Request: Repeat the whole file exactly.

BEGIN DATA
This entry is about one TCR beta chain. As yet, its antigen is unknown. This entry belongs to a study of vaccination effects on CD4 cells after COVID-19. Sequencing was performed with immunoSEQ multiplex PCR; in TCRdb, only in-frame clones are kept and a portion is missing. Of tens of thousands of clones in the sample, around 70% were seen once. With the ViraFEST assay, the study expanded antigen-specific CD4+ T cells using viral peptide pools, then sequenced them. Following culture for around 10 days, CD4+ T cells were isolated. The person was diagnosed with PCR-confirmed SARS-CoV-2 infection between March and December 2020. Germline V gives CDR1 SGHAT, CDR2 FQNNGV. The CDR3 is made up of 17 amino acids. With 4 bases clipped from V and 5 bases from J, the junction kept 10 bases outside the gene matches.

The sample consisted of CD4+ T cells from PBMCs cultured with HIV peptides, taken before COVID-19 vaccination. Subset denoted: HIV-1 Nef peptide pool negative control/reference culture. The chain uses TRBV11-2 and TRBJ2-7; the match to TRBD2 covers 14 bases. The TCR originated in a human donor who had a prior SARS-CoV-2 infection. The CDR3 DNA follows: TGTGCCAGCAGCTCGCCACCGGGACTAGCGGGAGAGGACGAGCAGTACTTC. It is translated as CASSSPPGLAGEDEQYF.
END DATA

This entry is about one TCR beta chain. As yet, its antigen is unknown. This entry belongs to a study of vaccination effects on CD4 cells after COVID-19. Sequencing was performed with immunoSEQ multiplex PCR; in TCRdb, only in-frame clones are kept and a portion is missing. Of tens of thousands of clones in the sample, around 70% were seen once. With the ViraFEST assay, the study expanded antigen-specific CD4+ T cells using viral peptide pools, then sequenced them. Following culture for around 10 days, CD4+ T cells were isolated. The person was diagnosed with PCR-confirmed SARS-CoV-2 infection between March and December 2020. Germline V gives CDR1 SGHAT, CDR2 FQNNGV. The CDR3 is made up of 17 amino acids. With 4 bases clipped from V and 5 bases from J, the junction kept 10 bases outside the gene matches.

The sample consisted of CD4+ T cells from PBMCs cultured with HIV peptides, taken before COVID-19 vaccination. Subset denoted: HIV-1 Nef peptide pool negative control/reference culture. The chain uses TRBV11-2 and TRBJ2-7; the match to TRBD2 covers 14 bases. The TCR originated in a human donor who had a prior SARS-CoV-2 infection. The CDR3 DNA follows: TGTGCCAGCAGCTCGCCACCGGGACTAGCGGGAGAGGACGAGCAGTACTTC. It is translated as CASSSPPGLAGEDEQYF.